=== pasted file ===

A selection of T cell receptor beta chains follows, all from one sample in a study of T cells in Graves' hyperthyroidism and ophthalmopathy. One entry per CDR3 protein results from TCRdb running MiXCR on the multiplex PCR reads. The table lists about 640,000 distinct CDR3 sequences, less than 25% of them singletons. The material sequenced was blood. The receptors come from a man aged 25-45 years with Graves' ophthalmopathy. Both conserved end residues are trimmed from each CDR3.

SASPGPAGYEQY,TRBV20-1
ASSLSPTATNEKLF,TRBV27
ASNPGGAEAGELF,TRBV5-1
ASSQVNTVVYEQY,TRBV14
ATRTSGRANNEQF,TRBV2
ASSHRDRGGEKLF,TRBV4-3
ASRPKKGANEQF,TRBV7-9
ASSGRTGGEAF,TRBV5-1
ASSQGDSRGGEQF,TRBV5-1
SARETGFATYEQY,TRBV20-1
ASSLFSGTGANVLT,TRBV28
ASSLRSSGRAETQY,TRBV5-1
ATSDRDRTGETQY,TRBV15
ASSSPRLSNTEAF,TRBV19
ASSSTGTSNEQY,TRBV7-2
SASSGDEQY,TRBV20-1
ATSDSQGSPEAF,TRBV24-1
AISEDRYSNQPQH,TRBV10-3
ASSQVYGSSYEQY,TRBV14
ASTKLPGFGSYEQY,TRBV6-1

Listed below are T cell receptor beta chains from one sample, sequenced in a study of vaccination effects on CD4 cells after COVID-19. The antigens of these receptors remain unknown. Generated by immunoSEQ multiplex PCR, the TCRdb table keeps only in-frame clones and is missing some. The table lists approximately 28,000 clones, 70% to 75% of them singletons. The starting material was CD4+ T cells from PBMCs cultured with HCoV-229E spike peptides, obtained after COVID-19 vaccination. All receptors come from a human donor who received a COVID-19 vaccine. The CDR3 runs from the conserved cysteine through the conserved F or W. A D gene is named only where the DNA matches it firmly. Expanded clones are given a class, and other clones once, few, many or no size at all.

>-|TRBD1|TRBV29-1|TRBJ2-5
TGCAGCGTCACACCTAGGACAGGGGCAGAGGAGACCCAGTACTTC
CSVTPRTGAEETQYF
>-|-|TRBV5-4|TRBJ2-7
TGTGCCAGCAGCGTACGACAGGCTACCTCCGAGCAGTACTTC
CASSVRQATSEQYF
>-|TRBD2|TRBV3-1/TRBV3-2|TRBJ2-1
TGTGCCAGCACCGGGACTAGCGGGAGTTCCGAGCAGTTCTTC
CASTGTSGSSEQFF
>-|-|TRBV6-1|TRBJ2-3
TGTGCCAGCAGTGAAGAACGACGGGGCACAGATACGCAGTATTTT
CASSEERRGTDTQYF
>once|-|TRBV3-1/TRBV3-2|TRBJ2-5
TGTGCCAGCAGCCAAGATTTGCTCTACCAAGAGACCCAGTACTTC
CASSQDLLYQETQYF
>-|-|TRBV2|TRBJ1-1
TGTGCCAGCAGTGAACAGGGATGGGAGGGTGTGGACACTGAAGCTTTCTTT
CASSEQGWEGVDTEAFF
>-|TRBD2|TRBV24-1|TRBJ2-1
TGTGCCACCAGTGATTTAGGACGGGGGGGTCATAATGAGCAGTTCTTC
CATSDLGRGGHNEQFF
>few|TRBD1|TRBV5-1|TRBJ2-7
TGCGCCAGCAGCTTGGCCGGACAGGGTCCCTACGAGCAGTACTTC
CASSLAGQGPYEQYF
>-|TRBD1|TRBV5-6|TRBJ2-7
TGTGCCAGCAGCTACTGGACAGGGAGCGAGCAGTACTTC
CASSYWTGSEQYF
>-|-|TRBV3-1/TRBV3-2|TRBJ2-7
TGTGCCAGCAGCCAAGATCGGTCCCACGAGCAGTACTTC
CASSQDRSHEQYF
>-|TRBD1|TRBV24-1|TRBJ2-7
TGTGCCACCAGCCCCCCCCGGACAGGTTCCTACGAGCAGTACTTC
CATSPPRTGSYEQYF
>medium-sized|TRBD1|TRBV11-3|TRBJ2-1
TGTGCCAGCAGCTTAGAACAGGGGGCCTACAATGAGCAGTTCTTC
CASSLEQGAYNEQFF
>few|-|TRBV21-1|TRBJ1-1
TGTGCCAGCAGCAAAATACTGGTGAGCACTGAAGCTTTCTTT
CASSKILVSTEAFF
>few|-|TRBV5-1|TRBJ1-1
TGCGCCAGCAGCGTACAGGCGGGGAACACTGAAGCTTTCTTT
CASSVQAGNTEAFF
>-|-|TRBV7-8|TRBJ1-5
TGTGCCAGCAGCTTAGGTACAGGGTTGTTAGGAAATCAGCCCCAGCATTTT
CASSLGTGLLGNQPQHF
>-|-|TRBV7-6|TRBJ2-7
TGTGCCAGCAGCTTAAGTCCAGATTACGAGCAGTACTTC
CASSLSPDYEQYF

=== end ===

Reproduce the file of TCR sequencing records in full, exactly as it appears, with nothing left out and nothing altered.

A selection of T cell receptor beta chains follows, all from one sample in a study of T cells in Graves' hyperthyroidism and ophthalmopathy. One entry per CDR3 protein results from TCRdb running MiXCR on the multiplex PCR reads. The table lists about 640,000 distinct CDR3 sequences, less than 25% of them singletons. The material sequenced was blood. The receptors come from a man aged 25-45 years with Graves' ophthalmopathy. Both conserved end residues are trimmed from each CDR3.

SASPGPAGYEQY,TRBV20-1
ASSLSPTATNEKLF,TRBV27
ASNPGGAEAGELF,TRBV5-1
ASSQVNTVVYEQY,TRBV14
ATRTSGRANNEQF,TRBV2
ASSHRDRGGEKLF,TRBV4-3
ASRPKKGANEQF,TRBV7-9
ASSGRTGGEAF,TRBV5-1
ASSQGDSRGGEQF,TRBV5-1
SARETGFATYEQY,TRBV20-1
ASSLFSGTGANVLT,TRBV28
ASSLRSSGRAETQY,TRBV5-1
ATSDRDRTGETQY,TRBV15
ASSSPRLSNTEAF,TRBV19
ASSSTGTSNEQY,TRBV7-2
SASSGDEQY,TRBV20-1
ATSDSQGSPEAF,TRBV24-1
AISEDRYSNQPQH,TRBV10-3
ASSQVYGSSYEQY,TRBV14
ASTKLPGFGSYEQY,TRBV6-1

Listed below are T cell receptor beta chains from one sample, sequenced in a study of vaccination effects on CD4 cells after COVID-19. The antigens of these receptors remain unknown. Generated by immunoSEQ multiplex PCR, the TCRdb table keeps only in-frame clones and is missing some. The table lists approximately 28,000 clones, 70% to 75% of them singletons. The starting material was CD4+ T cells from PBMCs cultured with HCoV-229E spike peptides, obtained after COVID-19 vaccination. All receptors come from a human donor who received a COVID-19 vaccine. The CDR3 runs from the conserved cysteine through the conserved F or W. A D gene is named only where the DNA matches it firmly. Expanded clones are given a class, and other clones once, few, many or no size at all.

>-|TRBD1|TRBV29-1|TRBJ2-5
TGCAGCGTCACACCTAGGACAGGGGCAGAGGAGACCCAGTACTTC
CSVTPRTGAEETQYF
>-|-|TRBV5-4|TRBJ2-7
TGTGCCAGCAGCGTACGACAGGCTACCTCCGAGCAGTACTTC
CASSVRQATSEQYF
>-|TRBD2|TRBV3-1/TRBV3-2|TRBJ2-1
TGTGCCAGCACCGGGACTAGCGGGAGTTCCGAGCAGTTCTTC
CASTGTSGSSEQFF
>-|-|TRBV6-1|TRBJ2-3
TGTGCCAGCAGTGAAGAACGACGGGGCACAGATACGCAGTATTTT
CASSEERRGTDTQYF
>once|-|TRBV3-1/TRBV3-2|TRBJ2-5
TGTGCCAGCAGCCAAGATTTGCTCTACCAAGAGACCCAGTACTTC
CASSQDLLYQETQYF
>-|-|TRBV2|TRBJ1-1
TGTGCCAGCAGTGAACAGGGATGGGAGGGTGTGGACACTGAAGCTTTCTTT
CASSEQGWEGVDTEAFF
>-|TRBD2|TRBV24-1|TRBJ2-1
TGTGCCACCAGTGATTTAGGACGGGGGGGTCATAATGAGCAGTTCTTC
CATSDLGRGGHNEQFF
>few|TRBD1|TRBV5-1|TRBJ2-7
TGCGCCAGCAGCTTGGCCGGACAGGGTCCCTACGAGCAGTACTTC
CASSLAGQGPYEQYF
>-|TRBD1|TRBV5-6|TRBJ2-7
TGTGCCAGCAGCTACTGGACAGGGAGCGAGCAGTACTTC
CASSYWTGSEQYF
>-|-|TRBV3-1/TRBV3-2|TRBJ2-7
TGTGCCAGCAGCCAAGATCGGTCCCACGAGCAGTACTTC
CASSQDRSHEQYF
>-|TRBD1|TRBV24-1|TRBJ2-7
TGTGCCACCAGCCCCCCCCGGACAGGTTCCTACGAGCAGTACTTC
CATSPPRTGSYEQYF
>medium-sized|TRBD1|TRBV11-3|TRBJ2-1
TGTGCCAGCAGCTTAGAACAGGGGGCCTACAATGAGCAGTTCTTC
CASSLEQGAYNEQFF
>few|-|TRBV21-1|TRBJ1-1
TGTGCCAGCAGCAAAATACTGGTGAGCACTGAAGCTTTCTTT
CASSKILVSTEAFF
>few|-|TRBV5-1|TRBJ1-1
TGCGCCAGCAGCGTACAGGCGGGGAACACTGAAGCTTTCTTT
CASSVQAGNTEAFF
>-|-|TRBV7-8|TRBJ1-5
TGTGCCAGCAGCTTAGGTACAGGGTTGTTAGGAAATCAGCCCCAGCATTTT
CASSLGTGLLGNQPQHF
>-|-|TRBV7-6|TRBJ2-7
TGTGCCAGCAGCTTAAGTCCAGATTACGAGCAGTACTTC
CASSLSPDYEQYF